War: Lesser Good or Lesser Evil?




by Alexander F.C. Webster and Darrell Cole

Regina Orthodox Press, 2004 252 pages, $19.95

To order: (800) 636-2470 reginaorthodoxpress.com

Is Christian just-war doctrine on the way out just as it has become technically possible to wage war morally? The authors of this book think — and fear — that such may be the case.

This useful and timely book traces the doctrine from Scripture through Ambrose, Augustine, Basil, Aquinas, Grotius, Calvin and Luther, to modern opponents who maintain that war is never just, such as pacifist John Howard Yoder, “Christian realist” Reinhold Niebuhr and, arguably, today's American Catholic bishops.

For co-authors Darrell Cole, a professor of religion at Drew University and a recent convert to Catholicism, and Alexander Webster, an Orthodox priest and U.S. army chaplain, revisionists can abandon the just-war doctrine only by ignoring the Old Testament, St. Paul, the doctors of the Church and, in Orthodoxy, the lessons of iconography and liturgy, as well.

The authors charge that the American bishops’ most recent pronouncement on the subject, 1993's The Harvest of Peace, verges “on turning peace into an absolute good — and idol — that is to be sought at all costs. The bishops, for example, are fond of referring to God as ‘the God of peace’ (and so he is), but he is also ‘the God of Hosts.’”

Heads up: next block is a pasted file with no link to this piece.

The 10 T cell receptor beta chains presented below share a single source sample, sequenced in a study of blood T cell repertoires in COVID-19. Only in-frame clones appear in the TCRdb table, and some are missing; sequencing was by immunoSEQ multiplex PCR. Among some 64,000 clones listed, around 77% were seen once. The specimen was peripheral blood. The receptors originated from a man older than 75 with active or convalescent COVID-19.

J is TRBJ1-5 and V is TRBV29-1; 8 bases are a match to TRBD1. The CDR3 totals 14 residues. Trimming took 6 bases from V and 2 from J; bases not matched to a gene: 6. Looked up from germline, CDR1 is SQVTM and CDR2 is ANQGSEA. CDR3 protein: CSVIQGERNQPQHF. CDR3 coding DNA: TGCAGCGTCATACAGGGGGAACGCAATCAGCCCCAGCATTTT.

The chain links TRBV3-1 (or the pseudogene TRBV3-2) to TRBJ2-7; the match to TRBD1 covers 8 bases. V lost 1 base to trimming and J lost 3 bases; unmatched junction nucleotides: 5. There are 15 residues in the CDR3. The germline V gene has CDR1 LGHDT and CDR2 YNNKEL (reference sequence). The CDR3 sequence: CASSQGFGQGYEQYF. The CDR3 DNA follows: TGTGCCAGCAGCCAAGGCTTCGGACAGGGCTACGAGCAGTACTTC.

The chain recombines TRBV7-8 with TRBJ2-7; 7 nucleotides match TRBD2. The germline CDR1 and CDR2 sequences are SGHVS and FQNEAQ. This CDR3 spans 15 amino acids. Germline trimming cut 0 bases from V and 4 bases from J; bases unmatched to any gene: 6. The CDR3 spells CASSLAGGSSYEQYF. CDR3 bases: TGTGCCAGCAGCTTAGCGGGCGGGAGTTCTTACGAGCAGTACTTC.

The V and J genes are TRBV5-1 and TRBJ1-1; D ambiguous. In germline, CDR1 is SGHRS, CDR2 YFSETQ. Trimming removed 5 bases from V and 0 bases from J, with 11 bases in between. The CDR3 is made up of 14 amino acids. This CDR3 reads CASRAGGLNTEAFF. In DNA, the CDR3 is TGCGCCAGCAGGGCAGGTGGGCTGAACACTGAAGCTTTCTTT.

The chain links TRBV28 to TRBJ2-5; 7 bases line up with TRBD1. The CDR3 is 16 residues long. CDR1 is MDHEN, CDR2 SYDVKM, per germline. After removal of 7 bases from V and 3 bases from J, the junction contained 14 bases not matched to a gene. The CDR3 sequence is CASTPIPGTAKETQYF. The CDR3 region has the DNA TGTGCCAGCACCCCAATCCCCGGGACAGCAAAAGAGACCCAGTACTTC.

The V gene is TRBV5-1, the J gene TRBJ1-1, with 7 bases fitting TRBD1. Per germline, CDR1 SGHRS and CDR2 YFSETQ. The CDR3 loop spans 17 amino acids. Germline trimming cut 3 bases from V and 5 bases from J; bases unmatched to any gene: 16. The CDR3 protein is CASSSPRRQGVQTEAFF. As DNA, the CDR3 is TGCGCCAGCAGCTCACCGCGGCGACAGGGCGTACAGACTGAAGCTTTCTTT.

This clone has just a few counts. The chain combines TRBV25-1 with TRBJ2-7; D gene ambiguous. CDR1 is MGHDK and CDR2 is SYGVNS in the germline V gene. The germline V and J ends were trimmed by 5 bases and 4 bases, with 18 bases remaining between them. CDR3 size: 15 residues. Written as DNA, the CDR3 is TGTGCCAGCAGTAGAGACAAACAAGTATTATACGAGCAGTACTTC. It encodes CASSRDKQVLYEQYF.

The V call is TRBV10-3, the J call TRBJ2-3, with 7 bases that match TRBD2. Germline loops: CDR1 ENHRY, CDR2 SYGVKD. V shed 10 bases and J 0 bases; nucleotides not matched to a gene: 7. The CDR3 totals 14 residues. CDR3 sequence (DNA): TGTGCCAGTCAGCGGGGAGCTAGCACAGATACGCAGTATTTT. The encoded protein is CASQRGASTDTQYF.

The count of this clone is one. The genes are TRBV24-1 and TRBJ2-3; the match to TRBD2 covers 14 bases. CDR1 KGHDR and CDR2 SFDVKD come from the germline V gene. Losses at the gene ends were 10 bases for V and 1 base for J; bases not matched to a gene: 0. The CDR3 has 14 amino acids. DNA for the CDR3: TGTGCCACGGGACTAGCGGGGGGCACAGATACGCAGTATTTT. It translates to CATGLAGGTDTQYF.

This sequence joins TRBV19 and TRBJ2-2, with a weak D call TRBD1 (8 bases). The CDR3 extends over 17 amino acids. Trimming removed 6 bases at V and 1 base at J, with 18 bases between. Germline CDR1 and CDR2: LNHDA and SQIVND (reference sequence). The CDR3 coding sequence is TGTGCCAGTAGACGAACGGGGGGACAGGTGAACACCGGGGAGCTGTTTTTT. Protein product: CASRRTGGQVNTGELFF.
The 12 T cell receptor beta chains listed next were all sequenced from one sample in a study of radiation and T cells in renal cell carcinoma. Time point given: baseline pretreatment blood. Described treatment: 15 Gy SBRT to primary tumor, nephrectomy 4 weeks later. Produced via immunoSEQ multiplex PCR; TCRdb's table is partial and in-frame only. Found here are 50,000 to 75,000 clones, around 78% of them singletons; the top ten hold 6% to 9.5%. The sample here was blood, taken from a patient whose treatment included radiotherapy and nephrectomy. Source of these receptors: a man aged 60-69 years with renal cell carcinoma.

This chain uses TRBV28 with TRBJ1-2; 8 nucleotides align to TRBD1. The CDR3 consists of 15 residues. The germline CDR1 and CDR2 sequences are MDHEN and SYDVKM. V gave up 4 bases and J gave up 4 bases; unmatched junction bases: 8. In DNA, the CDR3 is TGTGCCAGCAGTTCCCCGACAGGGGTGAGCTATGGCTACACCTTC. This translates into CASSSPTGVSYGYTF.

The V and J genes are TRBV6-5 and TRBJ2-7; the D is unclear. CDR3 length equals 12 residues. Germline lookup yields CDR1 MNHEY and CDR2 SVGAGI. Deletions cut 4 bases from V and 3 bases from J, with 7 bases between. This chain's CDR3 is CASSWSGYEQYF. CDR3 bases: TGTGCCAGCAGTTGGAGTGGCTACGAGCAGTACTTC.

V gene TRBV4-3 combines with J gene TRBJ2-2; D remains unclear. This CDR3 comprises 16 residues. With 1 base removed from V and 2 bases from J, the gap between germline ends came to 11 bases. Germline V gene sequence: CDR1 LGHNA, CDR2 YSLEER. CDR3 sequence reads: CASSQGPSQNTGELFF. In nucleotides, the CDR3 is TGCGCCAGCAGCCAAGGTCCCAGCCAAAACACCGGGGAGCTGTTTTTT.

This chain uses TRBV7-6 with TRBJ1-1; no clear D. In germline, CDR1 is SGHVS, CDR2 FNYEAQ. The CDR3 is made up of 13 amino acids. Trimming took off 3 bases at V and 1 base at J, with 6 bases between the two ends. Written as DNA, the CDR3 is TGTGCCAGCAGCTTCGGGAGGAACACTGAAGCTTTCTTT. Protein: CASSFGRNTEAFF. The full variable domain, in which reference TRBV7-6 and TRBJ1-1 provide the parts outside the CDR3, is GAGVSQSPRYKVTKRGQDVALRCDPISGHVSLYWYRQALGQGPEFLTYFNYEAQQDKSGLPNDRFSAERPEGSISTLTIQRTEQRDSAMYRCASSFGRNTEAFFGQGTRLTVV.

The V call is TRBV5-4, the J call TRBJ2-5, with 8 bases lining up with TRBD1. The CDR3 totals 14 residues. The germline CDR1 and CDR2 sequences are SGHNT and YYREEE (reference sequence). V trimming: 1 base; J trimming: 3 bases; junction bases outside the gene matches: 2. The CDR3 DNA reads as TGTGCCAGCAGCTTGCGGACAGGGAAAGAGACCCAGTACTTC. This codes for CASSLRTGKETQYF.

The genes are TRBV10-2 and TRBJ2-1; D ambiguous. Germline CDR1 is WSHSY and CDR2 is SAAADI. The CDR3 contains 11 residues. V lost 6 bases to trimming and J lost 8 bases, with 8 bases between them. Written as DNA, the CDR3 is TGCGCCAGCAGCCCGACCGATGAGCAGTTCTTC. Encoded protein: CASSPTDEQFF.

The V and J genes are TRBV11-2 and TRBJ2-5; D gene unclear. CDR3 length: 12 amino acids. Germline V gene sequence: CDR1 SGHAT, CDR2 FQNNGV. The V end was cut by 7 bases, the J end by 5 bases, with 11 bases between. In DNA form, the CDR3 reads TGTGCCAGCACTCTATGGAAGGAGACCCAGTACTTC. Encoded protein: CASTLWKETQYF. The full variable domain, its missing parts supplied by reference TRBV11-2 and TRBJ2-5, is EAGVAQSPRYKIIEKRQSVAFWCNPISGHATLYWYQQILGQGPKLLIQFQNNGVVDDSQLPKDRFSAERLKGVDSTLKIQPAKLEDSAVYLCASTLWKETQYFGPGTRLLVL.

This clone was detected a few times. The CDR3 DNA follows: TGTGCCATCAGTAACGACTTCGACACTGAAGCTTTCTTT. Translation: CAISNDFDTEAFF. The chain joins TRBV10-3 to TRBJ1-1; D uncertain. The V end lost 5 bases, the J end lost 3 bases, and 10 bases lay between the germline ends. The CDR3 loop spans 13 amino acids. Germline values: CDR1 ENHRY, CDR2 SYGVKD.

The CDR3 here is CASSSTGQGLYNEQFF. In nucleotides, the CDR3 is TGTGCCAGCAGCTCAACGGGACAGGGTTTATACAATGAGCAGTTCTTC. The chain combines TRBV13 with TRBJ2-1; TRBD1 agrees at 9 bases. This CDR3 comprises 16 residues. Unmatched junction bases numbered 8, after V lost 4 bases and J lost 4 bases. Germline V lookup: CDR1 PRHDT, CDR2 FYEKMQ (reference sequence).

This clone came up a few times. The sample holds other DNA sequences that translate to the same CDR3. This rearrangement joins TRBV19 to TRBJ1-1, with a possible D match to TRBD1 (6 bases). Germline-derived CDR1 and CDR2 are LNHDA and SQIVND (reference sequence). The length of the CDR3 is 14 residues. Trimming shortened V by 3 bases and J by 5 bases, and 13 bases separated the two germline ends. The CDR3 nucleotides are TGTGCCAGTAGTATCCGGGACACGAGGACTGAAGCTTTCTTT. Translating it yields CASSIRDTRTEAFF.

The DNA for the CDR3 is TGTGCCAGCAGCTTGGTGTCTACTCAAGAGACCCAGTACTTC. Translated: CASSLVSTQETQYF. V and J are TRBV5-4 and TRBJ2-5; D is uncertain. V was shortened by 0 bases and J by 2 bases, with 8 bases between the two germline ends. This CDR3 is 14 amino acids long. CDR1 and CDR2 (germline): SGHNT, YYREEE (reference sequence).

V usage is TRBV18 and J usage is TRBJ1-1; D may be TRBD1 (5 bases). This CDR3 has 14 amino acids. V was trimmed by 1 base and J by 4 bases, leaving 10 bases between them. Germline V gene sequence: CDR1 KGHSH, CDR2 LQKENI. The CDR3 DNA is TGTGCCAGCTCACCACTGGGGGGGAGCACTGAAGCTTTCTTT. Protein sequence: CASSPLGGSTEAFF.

Of America's response to Sept. 11, 2001, the authors write, “We Americans have been crucified as a people. We need not have any moral qualms about the war against international Islamic terrorism.”

So what about the pacifism of the New Testament? The authors emphasize that the soldiers who appear in the Gospels are never told to give up their way of life, as are the woman caught in adultery and the rich young man. John the Baptist tells soldiers simply to act justly and to not abuse their power.

It is justice, grounded in mercy, that is the “virtue of war,” reasoned St. Ambrose, whom the authors identify as the founder of the Christian just-war tradition. “Man was made for the sake of man,” he wrote, “and so we ought to be of mutual obligation to one another.” From this flows the state's duty to defend its citizens with arms, and the citizens’ duty to enlist.

War must be merciful in execution as well as goals, the authors stress: Innocents must be protected as far as possible and the force used must be proportional to the outcome (ordering troops to their death in a lost cause is unjust). Thus, as they have it, the Allies fought a just war with unjust means when they deliberately bombed civilian targets in World War II. And the recent

Afghan and Iraq wars were just in ends because terrorism was the target, and in means, because unprecedented efforts were made, in the form of “smart” weapons, to minimize the unintentional killing of noncombatants.

The authors contend that going to war is sometimes the right thing — and that, when conflict is indicated, it should be conducted morally. When it is not the right thing, Christians should oppose it in principle and disobey immoral orders in the particular. And, indeed, the surest way to prevent immorally conducted wars is for Christians to shoulder their fair share of the burden of defense by military service. “Fighting honorably,” they conclude, “is hard work … The virtue of war requires nothing less from its virtuous warriors.” A rousing read for a nation at war on Election Day.

Steve Weatherbe writes from Victoria, British Columbia.